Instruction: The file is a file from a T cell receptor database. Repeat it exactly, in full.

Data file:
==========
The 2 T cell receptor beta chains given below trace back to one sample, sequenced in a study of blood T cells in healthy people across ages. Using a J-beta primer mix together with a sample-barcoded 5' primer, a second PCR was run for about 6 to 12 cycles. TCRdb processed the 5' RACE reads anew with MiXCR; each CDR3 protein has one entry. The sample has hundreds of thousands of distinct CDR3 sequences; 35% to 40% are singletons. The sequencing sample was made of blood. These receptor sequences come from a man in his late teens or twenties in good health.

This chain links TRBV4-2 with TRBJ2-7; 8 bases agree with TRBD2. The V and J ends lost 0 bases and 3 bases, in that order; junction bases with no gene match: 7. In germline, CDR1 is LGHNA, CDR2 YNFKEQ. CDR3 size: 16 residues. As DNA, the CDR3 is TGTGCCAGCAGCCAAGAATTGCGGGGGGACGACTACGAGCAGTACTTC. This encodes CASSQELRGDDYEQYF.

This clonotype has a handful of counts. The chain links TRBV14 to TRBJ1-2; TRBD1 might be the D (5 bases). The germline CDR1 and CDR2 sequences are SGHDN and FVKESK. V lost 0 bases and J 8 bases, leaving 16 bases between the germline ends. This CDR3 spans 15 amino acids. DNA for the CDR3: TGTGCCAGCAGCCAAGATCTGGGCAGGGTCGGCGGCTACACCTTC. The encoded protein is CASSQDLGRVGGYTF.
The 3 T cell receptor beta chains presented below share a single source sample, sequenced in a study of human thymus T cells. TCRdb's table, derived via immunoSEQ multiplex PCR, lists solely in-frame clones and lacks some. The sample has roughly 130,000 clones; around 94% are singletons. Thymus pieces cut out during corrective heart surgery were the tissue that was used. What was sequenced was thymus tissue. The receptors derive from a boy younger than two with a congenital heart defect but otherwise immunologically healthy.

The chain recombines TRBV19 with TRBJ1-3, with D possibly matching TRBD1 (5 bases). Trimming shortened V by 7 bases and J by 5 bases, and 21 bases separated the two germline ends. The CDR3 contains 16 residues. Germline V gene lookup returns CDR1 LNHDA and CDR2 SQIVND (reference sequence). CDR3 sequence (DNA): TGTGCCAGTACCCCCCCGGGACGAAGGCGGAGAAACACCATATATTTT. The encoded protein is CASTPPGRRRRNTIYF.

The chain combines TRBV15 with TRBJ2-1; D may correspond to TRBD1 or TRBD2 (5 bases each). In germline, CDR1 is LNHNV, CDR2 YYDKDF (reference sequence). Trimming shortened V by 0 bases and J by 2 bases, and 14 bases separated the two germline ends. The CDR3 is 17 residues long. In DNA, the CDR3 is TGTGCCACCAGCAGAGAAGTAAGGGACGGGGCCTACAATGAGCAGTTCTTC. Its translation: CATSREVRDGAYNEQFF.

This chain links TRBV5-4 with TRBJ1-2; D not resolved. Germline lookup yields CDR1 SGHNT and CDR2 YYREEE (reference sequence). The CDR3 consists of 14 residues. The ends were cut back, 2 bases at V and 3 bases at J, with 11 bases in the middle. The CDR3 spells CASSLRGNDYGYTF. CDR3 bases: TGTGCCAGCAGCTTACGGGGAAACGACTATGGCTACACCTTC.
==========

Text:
The 2 T cell receptor beta chains given below trace back to one sample, sequenced in a study of blood T cells in healthy people across ages. Using a J-beta primer mix together with a sample-barcoded 5' primer, a second PCR was run for about 6 to 12 cycles. TCRdb processed the 5' RACE reads anew with MiXCR; each CDR3 protein has one entry. The sample has hundreds of thousands of distinct CDR3 sequences; 35% to 40% are singletons. The sequencing sample was made of blood. These receptor sequences come from a man in his late teens or twenties in good health.

This chain links TRBV4-2 with TRBJ2-7; 8 bases agree with TRBD2. The V and J ends lost 0 bases and 3 bases, in that order; junction bases with no gene match: 7. In germline, CDR1 is LGHNA, CDR2 YNFKEQ. CDR3 size: 16 residues. As DNA, the CDR3 is TGTGCCAGCAGCCAAGAATTGCGGGGGGACGACTACGAGCAGTACTTC. This encodes CASSQELRGDDYEQYF.

This clonotype has a handful of counts. The chain links TRBV14 to TRBJ1-2; TRBD1 might be the D (5 bases). The germline CDR1 and CDR2 sequences are SGHDN and FVKESK. V lost 0 bases and J 8 bases, leaving 16 bases between the germline ends. This CDR3 spans 15 amino acids. DNA for the CDR3: TGTGCCAGCAGCCAAGATCTGGGCAGGGTCGGCGGCTACACCTTC. The encoded protein is CASSQDLGRVGGYTF.
The 3 T cell receptor beta chains presented below share a single source sample, sequenced in a study of human thymus T cells. TCRdb's table, derived via immunoSEQ multiplex PCR, lists solely in-frame clones and lacks some. The sample has roughly 130,000 clones; around 94% are singletons. Thymus pieces cut out during corrective heart surgery were the tissue that was used. What was sequenced was thymus tissue. The receptors derive from a boy younger than two with a congenital heart defect but otherwise immunologically healthy.

The chain recombines TRBV19 with TRBJ1-3, with D possibly matching TRBD1 (5 bases). Trimming shortened V by 7 bases and J by 5 bases, and 21 bases separated the two germline ends. The CDR3 contains 16 residues. Germline V gene lookup returns CDR1 LNHDA and CDR2 SQIVND (reference sequence). CDR3 sequence (DNA): TGTGCCAGTACCCCCCCGGGACGAAGGCGGAGAAACACCATATATTTT. The encoded protein is CASTPPGRRRRNTIYF.

The chain combines TRBV15 with TRBJ2-1; D may correspond to TRBD1 or TRBD2 (5 bases each). In germline, CDR1 is LNHNV, CDR2 YYDKDF (reference sequence). Trimming shortened V by 0 bases and J by 2 bases, and 14 bases separated the two germline ends. The CDR3 is 17 residues long. In DNA, the CDR3 is TGTGCCACCAGCAGAGAAGTAAGGGACGGGGCCTACAATGAGCAGTTCTTC. Its translation: CATSREVRDGAYNEQFF.

This chain links TRBV5-4 with TRBJ1-2; D not resolved. Germline lookup yields CDR1 SGHNT and CDR2 YYREEE (reference sequence). The CDR3 consists of 14 residues. The ends were cut back, 2 bases at V and 3 bases at J, with 11 bases in the middle. The CDR3 spells CASSLRGNDYGYTF. CDR3 bases: TGTGCCAGCAGCTTACGGGGAAACGACTATGGCTACACCTTC.